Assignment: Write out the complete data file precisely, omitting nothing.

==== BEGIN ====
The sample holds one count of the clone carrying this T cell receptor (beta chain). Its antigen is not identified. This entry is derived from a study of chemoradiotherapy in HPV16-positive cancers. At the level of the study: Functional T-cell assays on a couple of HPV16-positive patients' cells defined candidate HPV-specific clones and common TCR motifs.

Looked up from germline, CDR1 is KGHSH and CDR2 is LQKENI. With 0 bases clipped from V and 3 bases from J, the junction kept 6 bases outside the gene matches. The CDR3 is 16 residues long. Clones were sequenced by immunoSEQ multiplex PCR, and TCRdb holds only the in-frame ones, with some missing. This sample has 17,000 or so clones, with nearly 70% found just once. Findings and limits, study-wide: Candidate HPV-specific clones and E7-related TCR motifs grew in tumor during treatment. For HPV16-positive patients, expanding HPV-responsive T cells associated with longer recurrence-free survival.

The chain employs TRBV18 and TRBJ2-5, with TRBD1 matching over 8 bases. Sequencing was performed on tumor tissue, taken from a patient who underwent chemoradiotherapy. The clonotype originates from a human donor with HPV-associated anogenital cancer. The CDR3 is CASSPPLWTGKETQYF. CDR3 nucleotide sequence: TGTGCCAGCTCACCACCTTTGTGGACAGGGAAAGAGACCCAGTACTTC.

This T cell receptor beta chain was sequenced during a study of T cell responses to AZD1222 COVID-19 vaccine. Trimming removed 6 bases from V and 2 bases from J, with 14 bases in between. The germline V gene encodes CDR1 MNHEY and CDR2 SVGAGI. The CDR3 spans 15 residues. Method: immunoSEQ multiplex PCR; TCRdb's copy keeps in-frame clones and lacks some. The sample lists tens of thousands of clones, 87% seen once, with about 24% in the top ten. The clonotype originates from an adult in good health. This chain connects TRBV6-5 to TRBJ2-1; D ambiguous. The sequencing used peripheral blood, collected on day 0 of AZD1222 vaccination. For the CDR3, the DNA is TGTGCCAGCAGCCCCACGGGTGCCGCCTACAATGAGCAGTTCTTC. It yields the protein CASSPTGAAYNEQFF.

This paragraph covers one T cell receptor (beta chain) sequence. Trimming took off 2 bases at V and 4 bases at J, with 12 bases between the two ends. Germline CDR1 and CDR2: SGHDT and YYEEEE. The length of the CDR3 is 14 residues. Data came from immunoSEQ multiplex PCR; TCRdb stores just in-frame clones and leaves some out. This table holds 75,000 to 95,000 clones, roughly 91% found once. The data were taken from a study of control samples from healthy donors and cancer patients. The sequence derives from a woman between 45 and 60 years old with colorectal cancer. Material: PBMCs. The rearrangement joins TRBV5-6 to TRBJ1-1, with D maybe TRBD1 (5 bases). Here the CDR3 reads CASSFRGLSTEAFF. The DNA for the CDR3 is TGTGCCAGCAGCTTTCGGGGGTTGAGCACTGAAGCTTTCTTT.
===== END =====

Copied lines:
The sample holds one count of the clone carrying this T cell receptor (beta chain). Its antigen is not identified. This entry is derived from a study of chemoradiotherapy in HPV16-positive cancers. At the level of the study: Functional T-cell assays on a couple of HPV16-positive patients' cells defined candidate HPV-specific clones and common TCR motifs.

Looked up from germline, CDR1 is KGHSH and CDR2 is LQKENI. With 0 bases clipped from V and 3 bases from J, the junction kept 6 bases outside the gene matches. The CDR3 is 16 residues long. Clones were sequenced by immunoSEQ multiplex PCR, and TCRdb holds only the in-frame ones, with some missing. This sample has 17,000 or so clones, with nearly 70% found just once. Findings and limits, study-wide: Candidate HPV-specific clones and E7-related TCR motifs grew in tumor during treatment. For HPV16-positive patients, expanding HPV-responsive T cells associated with longer recurrence-free survival.

The chain employs TRBV18 and TRBJ2-5, with TRBD1 matching over 8 bases. Sequencing was performed on tumor tissue, taken from a patient who underwent chemoradiotherapy. The clonotype originates from a human donor with HPV-associated anogenital cancer. The CDR3 is CASSPPLWTGKETQYF. CDR3 nucleotide sequence: TGTGCCAGCTCACCACCTTTGTGGACAGGGAAAGAGACCCAGTACTTC.

This T cell receptor beta chain was sequenced during a study of T cell responses to AZD1222 COVID-19 vaccine. Trimming removed 6 bases from V and 2 bases from J, with 14 bases in between. The germline V gene encodes CDR1 MNHEY and CDR2 SVGAGI. The CDR3 spans 15 residues. Method: immunoSEQ multiplex PCR; TCRdb's copy keeps in-frame clones and lacks some. The sample lists tens of thousands of clones, 87% seen once, with about 24% in the top ten. The clonotype originates from an adult in good health. This chain connects TRBV6-5 to TRBJ2-1; D ambiguous. The sequencing used peripheral blood, collected on day 0 of AZD1222 vaccination. For the CDR3, the DNA is TGTGCCAGCAGCCCCACGGGTGCCGCCTACAATGAGCAGTTCTTC. It yields the protein CASSPTGAAYNEQFF.

This paragraph covers one T cell receptor (beta chain) sequence. Trimming took off 2 bases at V and 4 bases at J, with 12 bases between the two ends. Germline CDR1 and CDR2: SGHDT and YYEEEE. The length of the CDR3 is 14 residues. Data came from immunoSEQ multiplex PCR; TCRdb stores just in-frame clones and leaves some out. This table holds 75,000 to 95,000 clones, roughly 91% found once. The data were taken from a study of control samples from healthy donors and cancer patients. The sequence derives from a woman between 45 and 60 years old with colorectal cancer. Material: PBMCs. The rearrangement joins TRBV5-6 to TRBJ1-1, with D maybe TRBD1 (5 bases). Here the CDR3 reads CASSFRGLSTEAFF. The DNA for the CDR3 is TGTGCCAGCAGCTTTCGGGGGTTGAGCACTGAAGCTTTCTTT.